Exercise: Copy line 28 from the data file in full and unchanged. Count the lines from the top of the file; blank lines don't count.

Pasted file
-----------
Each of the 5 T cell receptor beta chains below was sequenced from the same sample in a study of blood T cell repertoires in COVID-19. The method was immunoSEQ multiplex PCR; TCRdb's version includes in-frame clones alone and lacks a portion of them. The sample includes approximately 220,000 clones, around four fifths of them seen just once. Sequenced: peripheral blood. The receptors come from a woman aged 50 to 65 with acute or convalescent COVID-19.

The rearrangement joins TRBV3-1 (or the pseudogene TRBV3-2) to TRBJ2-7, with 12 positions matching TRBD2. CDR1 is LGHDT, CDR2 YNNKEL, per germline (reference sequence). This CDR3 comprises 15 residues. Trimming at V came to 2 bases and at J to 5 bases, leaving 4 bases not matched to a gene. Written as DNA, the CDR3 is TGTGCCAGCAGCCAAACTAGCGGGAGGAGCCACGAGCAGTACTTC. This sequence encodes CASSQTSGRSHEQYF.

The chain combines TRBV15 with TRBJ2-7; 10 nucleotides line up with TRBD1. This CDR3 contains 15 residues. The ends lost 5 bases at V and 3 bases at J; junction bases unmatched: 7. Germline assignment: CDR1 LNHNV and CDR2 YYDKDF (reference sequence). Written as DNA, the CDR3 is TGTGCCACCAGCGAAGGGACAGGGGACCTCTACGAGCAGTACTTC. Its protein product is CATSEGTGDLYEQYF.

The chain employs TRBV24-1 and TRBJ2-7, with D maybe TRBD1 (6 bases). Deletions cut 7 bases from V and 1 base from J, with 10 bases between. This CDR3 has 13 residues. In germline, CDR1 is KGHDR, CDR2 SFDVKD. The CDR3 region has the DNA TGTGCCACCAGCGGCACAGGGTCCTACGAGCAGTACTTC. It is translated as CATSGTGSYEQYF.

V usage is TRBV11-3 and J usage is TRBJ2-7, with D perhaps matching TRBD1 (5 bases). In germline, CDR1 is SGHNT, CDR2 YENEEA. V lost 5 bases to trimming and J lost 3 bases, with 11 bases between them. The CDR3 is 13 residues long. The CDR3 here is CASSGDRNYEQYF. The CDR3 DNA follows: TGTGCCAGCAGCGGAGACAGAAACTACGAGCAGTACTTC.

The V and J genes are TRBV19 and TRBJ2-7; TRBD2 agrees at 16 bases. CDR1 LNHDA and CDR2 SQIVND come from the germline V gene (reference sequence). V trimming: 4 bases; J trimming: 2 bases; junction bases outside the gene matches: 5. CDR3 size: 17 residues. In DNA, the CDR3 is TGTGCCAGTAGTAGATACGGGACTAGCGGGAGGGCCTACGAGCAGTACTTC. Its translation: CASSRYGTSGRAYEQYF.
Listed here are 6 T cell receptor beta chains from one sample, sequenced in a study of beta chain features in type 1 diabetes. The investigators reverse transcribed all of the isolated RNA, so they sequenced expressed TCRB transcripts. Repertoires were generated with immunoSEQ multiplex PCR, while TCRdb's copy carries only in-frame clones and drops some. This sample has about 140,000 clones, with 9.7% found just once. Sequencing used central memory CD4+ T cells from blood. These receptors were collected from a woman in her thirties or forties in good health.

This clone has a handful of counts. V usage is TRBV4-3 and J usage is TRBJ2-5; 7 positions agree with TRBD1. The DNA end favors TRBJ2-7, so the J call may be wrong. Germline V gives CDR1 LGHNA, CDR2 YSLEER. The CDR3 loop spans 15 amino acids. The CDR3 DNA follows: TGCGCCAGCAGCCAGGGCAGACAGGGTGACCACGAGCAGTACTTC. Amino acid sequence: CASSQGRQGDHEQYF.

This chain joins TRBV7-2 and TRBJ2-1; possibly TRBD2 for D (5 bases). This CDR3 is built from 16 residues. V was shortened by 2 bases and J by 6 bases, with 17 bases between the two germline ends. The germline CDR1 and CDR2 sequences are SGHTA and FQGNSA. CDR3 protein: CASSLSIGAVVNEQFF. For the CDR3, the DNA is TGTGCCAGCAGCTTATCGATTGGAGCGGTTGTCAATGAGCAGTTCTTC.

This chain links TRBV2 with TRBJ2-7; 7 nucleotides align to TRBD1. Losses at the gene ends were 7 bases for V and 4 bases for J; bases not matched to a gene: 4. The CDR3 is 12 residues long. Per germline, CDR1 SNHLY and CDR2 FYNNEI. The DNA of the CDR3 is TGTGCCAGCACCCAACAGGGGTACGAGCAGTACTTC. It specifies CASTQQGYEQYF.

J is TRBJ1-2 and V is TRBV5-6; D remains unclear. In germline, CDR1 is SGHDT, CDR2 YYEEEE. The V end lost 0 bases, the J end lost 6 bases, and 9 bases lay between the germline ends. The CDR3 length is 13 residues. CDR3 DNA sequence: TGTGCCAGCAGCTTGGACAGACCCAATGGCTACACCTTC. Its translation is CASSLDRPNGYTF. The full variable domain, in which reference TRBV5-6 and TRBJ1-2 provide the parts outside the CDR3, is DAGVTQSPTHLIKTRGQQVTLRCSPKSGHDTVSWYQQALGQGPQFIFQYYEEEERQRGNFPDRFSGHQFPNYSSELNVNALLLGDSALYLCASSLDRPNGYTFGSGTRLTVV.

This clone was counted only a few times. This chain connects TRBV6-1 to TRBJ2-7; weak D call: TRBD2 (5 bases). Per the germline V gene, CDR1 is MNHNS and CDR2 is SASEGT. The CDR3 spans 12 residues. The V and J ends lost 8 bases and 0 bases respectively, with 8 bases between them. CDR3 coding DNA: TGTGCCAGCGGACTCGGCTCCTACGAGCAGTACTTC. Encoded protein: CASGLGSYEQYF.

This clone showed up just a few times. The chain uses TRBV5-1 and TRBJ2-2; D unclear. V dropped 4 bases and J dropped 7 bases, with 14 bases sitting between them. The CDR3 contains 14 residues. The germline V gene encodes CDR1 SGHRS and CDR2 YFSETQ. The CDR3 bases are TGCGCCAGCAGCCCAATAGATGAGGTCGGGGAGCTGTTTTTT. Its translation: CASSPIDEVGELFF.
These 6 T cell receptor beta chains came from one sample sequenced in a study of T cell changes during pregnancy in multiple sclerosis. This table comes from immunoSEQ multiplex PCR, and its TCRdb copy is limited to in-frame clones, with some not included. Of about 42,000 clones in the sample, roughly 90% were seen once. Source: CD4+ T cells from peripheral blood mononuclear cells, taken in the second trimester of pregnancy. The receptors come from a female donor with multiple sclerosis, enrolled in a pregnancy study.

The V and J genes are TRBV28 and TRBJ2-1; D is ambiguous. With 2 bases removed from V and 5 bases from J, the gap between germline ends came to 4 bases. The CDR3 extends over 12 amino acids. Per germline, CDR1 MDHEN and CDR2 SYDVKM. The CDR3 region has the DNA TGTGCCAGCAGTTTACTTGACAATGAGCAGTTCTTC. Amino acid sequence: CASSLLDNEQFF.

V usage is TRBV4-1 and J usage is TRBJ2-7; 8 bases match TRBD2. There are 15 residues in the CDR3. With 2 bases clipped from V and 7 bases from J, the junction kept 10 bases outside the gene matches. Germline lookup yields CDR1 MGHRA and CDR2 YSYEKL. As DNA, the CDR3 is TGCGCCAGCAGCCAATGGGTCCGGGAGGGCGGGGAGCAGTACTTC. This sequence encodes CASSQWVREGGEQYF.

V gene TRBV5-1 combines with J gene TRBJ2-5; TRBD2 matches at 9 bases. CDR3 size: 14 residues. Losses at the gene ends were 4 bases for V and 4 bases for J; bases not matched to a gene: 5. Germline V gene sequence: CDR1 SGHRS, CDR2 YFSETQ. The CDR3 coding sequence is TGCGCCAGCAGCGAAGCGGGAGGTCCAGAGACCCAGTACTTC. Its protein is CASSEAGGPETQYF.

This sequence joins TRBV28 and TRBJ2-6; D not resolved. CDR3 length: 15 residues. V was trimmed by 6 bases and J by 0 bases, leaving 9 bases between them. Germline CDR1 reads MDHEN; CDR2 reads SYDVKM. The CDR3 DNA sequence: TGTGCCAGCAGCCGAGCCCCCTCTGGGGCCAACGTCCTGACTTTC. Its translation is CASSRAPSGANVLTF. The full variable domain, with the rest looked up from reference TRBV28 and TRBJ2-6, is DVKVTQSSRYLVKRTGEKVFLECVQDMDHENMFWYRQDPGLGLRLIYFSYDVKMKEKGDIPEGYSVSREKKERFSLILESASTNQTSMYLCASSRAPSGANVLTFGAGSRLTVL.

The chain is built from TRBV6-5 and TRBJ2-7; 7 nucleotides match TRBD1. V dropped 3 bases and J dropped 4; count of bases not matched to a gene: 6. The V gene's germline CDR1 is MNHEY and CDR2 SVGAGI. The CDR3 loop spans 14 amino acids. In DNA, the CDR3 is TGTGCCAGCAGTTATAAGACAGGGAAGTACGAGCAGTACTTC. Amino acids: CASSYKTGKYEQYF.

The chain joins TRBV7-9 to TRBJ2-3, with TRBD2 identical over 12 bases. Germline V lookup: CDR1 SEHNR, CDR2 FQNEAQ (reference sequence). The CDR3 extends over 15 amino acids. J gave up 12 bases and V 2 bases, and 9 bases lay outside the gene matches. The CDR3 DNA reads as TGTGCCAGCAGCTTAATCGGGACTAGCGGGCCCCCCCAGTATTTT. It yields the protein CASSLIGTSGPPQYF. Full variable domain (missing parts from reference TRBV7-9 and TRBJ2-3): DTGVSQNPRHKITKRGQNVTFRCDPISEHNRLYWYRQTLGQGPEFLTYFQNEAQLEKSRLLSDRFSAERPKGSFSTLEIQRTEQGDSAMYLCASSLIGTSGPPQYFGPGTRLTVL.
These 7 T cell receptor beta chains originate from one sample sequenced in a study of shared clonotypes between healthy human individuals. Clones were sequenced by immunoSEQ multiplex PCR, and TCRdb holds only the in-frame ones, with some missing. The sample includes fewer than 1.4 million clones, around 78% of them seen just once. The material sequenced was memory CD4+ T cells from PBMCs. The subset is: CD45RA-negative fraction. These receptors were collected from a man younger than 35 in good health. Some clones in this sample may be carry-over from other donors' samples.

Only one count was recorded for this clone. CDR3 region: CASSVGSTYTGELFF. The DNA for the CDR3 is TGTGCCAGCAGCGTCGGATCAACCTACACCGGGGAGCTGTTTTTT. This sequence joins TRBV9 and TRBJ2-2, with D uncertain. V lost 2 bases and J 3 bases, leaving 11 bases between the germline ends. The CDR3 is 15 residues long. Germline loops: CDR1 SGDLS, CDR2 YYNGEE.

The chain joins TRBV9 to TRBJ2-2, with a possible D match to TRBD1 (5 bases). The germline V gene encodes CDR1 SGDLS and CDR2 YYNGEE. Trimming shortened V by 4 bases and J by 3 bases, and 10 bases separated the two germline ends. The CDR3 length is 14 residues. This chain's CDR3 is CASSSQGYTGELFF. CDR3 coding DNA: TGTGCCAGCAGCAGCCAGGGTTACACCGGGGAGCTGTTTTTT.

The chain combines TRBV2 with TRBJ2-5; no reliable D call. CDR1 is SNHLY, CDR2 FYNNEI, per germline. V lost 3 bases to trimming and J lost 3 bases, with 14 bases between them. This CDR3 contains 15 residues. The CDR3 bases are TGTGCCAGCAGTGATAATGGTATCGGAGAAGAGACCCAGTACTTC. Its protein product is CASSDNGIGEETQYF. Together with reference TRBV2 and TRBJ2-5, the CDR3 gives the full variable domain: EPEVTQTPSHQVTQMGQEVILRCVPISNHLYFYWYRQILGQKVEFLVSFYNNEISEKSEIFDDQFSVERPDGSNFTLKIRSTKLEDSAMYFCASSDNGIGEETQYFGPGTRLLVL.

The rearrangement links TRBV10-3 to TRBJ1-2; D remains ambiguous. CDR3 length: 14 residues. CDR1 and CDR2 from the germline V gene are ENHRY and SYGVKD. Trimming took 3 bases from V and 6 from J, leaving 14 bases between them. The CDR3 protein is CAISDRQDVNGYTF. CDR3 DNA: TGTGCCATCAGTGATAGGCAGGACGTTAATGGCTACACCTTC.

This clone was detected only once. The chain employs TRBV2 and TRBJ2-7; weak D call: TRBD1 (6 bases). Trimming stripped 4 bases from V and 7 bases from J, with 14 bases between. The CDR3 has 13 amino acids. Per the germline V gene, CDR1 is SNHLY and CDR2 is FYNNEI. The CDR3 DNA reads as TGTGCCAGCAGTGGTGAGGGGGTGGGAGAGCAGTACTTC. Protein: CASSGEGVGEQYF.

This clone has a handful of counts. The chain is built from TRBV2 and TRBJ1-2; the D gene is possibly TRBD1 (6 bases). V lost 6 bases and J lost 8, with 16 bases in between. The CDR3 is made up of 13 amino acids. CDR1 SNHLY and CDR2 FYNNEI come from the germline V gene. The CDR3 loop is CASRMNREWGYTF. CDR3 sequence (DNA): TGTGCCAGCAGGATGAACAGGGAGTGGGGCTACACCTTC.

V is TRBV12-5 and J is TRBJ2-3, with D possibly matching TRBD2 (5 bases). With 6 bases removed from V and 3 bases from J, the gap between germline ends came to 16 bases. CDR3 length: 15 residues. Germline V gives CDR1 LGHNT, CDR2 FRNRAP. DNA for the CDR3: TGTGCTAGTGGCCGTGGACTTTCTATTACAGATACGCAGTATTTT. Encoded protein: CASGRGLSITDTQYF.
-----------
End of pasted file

V is TRBV12-5 and J is TRBJ2-3, with D possibly matching TRBD2 (5 bases). With 6 bases removed from V and 3 bases from J, the gap between germline ends came to 16 bases. CDR3 length: 15 residues. Germline V gives CDR1 LGHNT, CDR2 FRNRAP. DNA for the CDR3: TGTGCTAGTGGCCGTGGACTTTCTATTACAGATACGCAGTATTTT. Encoded protein: CASGRGLSITDTQYF.